If the TARGET was not a numeric IP address, then the MN performs an
   A or AAAA record lookup of the domain name. The result will be a
   list of IP addresses, each of which can be contacted using the
   transport protocol determined previously.


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   If the result of the SRV query contains a port number, then the MN
   SHOULD contact the server at that port number. If the SRV record did
   not contain a port number then the MN SHOULD contact the server at
   the default port number of that particular service. Default port
   numbers for IS, ES and CS services are requested from IANA in
   [ID.ietf-mipshop-mstp-solution].

3. IANA considerations

   The usage of NAPTR records described here requires well known values
   for the service fields for each transport supported by Mobility
   Services. The table of mappings from service field values to
   transport protocols is to be maintained by IANA.

   The registration in the RFC MUST include the following information:

        Service Field: The service field being registered.

        Protocol: The specific transport protocol associated with that
        service field.  This MUST include the name and acronym for the
        protocol, along with reference to a document that describes the
        transport protocol.

        Name and Contact Information: The name, address, email address
        and telephone number for the person performing the
        registration.

   The following values have been placed into the registry:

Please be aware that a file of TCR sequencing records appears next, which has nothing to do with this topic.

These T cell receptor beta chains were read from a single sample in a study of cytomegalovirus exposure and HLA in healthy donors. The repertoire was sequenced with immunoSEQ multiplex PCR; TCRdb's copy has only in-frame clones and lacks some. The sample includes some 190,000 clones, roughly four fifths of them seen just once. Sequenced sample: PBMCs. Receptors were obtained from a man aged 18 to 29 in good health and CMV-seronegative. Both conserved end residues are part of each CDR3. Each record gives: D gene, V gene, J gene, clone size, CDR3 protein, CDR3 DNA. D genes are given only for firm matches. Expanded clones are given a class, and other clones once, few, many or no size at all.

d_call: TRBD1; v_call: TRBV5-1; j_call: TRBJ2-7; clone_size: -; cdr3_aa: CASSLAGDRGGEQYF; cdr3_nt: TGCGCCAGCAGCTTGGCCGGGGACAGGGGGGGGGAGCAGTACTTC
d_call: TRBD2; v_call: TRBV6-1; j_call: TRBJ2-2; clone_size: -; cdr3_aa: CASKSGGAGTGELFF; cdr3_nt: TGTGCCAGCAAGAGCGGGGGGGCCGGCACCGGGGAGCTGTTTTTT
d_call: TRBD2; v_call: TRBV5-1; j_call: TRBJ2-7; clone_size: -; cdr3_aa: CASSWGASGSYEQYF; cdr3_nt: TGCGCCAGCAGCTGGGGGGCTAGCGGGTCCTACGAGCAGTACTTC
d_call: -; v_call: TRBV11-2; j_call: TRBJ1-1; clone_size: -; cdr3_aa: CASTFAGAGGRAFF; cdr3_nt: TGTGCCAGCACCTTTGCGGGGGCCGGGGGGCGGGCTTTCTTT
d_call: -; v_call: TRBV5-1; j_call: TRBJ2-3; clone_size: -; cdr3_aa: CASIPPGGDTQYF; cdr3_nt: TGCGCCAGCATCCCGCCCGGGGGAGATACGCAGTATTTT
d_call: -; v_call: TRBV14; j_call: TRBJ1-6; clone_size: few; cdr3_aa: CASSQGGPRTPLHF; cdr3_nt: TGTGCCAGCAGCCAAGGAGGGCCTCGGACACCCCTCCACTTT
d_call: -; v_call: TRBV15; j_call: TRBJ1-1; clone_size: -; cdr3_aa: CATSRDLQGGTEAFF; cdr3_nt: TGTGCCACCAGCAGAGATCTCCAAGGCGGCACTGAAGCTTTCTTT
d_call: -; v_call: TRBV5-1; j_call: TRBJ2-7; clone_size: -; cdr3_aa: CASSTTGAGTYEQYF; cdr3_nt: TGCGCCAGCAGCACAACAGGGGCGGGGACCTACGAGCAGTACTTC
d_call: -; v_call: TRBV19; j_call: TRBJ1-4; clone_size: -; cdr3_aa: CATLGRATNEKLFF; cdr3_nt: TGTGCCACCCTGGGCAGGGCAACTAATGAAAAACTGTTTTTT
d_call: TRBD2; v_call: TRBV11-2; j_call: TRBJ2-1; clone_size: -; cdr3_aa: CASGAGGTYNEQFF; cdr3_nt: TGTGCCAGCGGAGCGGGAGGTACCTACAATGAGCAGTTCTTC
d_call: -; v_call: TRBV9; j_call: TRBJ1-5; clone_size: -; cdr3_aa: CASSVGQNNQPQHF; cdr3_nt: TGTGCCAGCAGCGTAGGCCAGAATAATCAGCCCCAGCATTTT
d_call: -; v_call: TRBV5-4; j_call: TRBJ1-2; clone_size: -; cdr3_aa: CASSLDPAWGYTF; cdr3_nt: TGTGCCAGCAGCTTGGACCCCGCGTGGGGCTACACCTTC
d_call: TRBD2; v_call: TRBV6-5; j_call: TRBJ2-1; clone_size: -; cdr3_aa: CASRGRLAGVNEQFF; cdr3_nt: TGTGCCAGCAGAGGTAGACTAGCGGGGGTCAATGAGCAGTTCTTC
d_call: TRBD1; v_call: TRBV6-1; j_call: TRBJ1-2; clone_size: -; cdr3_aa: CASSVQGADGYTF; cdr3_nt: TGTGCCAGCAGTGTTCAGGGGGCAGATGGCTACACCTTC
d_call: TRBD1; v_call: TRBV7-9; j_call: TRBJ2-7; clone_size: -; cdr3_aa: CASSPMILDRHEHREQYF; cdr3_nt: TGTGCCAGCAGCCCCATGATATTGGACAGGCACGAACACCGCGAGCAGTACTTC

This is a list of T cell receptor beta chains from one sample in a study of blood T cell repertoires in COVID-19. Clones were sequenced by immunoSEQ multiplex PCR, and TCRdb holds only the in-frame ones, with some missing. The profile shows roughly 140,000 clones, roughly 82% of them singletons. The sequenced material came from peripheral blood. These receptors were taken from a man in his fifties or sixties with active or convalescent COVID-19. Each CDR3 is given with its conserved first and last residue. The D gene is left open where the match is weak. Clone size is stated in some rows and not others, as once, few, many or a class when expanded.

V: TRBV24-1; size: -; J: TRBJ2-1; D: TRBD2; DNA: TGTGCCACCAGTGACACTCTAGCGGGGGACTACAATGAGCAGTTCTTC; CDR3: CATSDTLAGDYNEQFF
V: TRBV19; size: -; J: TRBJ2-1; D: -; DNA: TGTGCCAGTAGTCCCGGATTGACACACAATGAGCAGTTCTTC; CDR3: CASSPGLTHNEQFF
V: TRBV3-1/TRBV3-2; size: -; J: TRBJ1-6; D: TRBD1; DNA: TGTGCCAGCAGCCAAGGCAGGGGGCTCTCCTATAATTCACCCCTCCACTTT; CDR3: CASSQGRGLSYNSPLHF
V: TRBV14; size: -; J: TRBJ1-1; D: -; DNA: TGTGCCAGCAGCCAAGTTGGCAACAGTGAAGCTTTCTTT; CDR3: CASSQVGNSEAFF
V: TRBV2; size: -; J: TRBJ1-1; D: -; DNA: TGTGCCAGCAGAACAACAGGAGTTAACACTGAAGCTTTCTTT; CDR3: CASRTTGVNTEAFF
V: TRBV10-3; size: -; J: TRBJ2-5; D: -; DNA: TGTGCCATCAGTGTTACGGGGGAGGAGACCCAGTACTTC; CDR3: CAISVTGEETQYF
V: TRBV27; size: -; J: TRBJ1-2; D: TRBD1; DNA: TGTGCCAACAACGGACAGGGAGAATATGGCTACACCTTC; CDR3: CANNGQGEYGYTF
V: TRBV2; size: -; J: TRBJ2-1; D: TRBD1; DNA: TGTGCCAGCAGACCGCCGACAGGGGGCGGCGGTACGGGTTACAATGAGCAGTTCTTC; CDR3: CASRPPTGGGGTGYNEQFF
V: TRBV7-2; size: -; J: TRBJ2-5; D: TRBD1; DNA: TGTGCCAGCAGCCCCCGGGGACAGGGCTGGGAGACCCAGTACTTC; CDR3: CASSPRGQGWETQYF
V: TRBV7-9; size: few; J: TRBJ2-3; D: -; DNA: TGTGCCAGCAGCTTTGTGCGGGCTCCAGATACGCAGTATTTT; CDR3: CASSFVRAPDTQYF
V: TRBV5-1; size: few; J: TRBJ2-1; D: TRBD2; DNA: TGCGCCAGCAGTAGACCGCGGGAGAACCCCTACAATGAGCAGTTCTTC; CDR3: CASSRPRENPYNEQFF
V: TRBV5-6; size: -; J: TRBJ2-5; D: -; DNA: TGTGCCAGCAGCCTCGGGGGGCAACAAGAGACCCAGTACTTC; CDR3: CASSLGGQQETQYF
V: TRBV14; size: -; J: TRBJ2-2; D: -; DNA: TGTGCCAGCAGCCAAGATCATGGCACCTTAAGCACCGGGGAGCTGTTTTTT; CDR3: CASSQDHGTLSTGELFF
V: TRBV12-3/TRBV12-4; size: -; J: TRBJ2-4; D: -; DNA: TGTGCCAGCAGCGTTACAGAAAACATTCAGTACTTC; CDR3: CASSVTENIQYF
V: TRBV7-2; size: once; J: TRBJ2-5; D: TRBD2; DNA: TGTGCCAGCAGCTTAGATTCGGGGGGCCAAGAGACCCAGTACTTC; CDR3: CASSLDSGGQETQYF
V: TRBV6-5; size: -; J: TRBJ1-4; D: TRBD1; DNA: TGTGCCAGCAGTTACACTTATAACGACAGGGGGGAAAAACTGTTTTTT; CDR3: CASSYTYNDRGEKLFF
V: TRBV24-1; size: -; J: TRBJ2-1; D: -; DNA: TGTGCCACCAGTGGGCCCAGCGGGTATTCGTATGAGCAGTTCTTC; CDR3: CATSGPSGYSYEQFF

Service Fields               Protocol
   IS+M2T                       TCP
   IS+M2U                       UDP
   IS+M2S                       SCTP
   ES+M2T                       TCP
   ES+M2U                       UDP
   ES+M2S                       SCTP
   CS+M2T                       TCP
   CS+M2U                       UDP
   CS+M2S                       SCTP

   New entries to the registry MAY be added by IANA on a "First Come
   First Served" basis.

4. Security considerations

   Fake DNS requests and responses may cause DoS. Where networks are
   exposed to such DoS, it is recommended that DNS service providers
   use the Domain Name System Security Extensions (DNSSEC) as described
   in [RFC4033].

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   Readers may also refer to [RFC4641] to consider the aspects of
   DNSSEC Operational Practices.

5. Normative References

   [2] Gulbrandsen, A., Vixie, P. and L. Esibov, "A DNS RR for
       Specifying the Location of Services (DNS SRV)", RFC 2782,
       February 2000.

   [3] Mealling, M., "DDDS, The Domain Name System (DNS) Database", RFC
       3403, October 2002.

   [RFC4033] DNS Security Introduction and Requirements, Arends et al,
       March 2005


6. Informative References

   [1] IEEE 802.21 Standard for Local and Metropolitan Area Networks:
       Media Independent Handover Services

   [ID.ietf-mipshop-mstp-solution] Mobility Services Transport
       Protocol Design, Melia et al, April 2008, work in progress

   [RFC4641] DNSSEC Operational Practices, Kolkman et al, September
       2006


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7. Author's Address

   Gabor Bajko
   Nokia
   gabor.bajko@nokia.com

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   Copyright (C) The IETF Trust (2008).

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Acknowledgment

   Funding for the RFC Editor function is provided by the IETF
   Administrative Support Activity (IASA).